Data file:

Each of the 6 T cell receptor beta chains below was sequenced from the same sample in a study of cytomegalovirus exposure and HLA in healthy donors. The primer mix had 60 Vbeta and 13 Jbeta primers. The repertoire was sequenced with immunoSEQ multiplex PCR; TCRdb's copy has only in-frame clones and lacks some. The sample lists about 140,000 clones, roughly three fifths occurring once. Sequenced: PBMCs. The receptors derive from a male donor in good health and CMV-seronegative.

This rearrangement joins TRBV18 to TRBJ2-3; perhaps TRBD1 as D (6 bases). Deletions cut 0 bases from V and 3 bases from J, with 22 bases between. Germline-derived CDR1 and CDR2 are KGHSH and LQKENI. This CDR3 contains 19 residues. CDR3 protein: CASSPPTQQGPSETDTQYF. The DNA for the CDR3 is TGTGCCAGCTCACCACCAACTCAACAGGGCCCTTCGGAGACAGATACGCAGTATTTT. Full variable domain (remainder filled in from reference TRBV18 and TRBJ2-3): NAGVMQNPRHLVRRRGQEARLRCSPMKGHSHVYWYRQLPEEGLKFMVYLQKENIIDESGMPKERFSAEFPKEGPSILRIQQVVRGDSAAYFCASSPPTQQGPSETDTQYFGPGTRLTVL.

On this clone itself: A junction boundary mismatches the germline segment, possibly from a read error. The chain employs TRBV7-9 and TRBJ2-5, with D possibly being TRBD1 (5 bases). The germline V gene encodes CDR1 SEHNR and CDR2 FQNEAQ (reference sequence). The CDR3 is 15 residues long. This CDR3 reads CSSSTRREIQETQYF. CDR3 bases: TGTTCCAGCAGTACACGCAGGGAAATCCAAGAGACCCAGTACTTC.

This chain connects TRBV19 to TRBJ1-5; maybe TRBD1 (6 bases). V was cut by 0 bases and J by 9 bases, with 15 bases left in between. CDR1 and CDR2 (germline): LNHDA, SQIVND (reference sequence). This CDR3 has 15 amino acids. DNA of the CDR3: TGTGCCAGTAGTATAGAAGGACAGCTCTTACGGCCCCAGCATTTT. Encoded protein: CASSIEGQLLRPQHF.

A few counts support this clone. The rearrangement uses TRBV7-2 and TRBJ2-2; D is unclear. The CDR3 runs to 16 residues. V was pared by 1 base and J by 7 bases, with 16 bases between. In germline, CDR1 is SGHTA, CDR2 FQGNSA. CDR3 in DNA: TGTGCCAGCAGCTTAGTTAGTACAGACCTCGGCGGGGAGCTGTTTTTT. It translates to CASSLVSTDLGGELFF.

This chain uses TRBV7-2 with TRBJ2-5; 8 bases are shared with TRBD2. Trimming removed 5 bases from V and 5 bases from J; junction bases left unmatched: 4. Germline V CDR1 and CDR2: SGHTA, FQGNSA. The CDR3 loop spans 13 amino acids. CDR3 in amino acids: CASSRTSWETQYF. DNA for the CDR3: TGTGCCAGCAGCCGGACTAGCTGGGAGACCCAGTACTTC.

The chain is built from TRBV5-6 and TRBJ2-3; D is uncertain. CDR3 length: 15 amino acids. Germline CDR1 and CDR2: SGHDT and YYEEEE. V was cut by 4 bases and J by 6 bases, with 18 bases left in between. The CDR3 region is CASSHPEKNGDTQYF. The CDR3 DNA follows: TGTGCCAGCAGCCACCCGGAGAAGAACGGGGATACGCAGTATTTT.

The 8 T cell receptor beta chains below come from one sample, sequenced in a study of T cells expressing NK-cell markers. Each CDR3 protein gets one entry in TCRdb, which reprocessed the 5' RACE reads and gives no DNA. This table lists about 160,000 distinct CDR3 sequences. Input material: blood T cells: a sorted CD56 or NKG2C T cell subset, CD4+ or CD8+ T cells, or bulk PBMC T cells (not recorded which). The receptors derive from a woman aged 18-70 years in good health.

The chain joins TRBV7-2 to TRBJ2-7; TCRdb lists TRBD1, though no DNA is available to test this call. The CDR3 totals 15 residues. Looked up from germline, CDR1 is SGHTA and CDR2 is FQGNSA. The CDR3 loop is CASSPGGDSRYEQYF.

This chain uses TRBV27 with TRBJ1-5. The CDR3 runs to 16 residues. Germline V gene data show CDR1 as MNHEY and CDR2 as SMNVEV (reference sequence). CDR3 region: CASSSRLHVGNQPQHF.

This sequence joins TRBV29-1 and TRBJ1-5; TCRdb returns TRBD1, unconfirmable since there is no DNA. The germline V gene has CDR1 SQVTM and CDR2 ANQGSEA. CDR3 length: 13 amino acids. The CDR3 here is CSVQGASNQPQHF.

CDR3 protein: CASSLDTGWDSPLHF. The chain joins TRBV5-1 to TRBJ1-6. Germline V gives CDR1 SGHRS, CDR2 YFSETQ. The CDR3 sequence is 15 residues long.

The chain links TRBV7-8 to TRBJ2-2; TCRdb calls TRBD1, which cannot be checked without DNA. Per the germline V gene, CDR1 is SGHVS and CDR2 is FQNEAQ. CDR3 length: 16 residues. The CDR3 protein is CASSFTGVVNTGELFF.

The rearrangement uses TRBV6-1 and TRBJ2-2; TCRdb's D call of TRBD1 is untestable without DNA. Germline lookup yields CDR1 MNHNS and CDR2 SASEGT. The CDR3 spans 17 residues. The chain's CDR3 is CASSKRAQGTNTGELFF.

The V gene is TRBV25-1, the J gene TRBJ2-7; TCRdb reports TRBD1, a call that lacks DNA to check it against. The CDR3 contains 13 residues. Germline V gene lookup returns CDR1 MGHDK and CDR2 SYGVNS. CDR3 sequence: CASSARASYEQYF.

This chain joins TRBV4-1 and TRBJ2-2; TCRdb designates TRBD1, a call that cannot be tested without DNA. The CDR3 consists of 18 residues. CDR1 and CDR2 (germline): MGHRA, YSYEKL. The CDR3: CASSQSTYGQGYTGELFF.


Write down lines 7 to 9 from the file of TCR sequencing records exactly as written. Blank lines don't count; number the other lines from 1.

The chain is built from TRBV5-6 and TRBJ2-3; D is uncertain. CDR3 length: 15 amino acids. Germline CDR1 and CDR2: SGHDT and YYEEEE. V was cut by 4 bases and J by 6 bases, with 18 bases left in between. The CDR3 region is CASSHPEKNGDTQYF. The CDR3 DNA follows: TGTGCCAGCAGCCACCCGGAGAAGAACGGGGATACGCAGTATTTT.

The 8 T cell receptor beta chains below come from one sample, sequenced in a study of T cells expressing NK-cell markers. Each CDR3 protein gets one entry in TCRdb, which reprocessed the 5' RACE reads and gives no DNA. This table lists about 160,000 distinct CDR3 sequences. Input material: blood T cells: a sorted CD56 or NKG2C T cell subset, CD4+ or CD8+ T cells, or bulk PBMC T cells (not recorded which). The receptors derive from a woman aged 18-70 years in good health.

The chain joins TRBV7-2 to TRBJ2-7; TCRdb lists TRBD1, though no DNA is available to test this call. The CDR3 totals 15 residues. Looked up from germline, CDR1 is SGHTA and CDR2 is FQGNSA. The CDR3 loop is CASSPGGDSRYEQYF.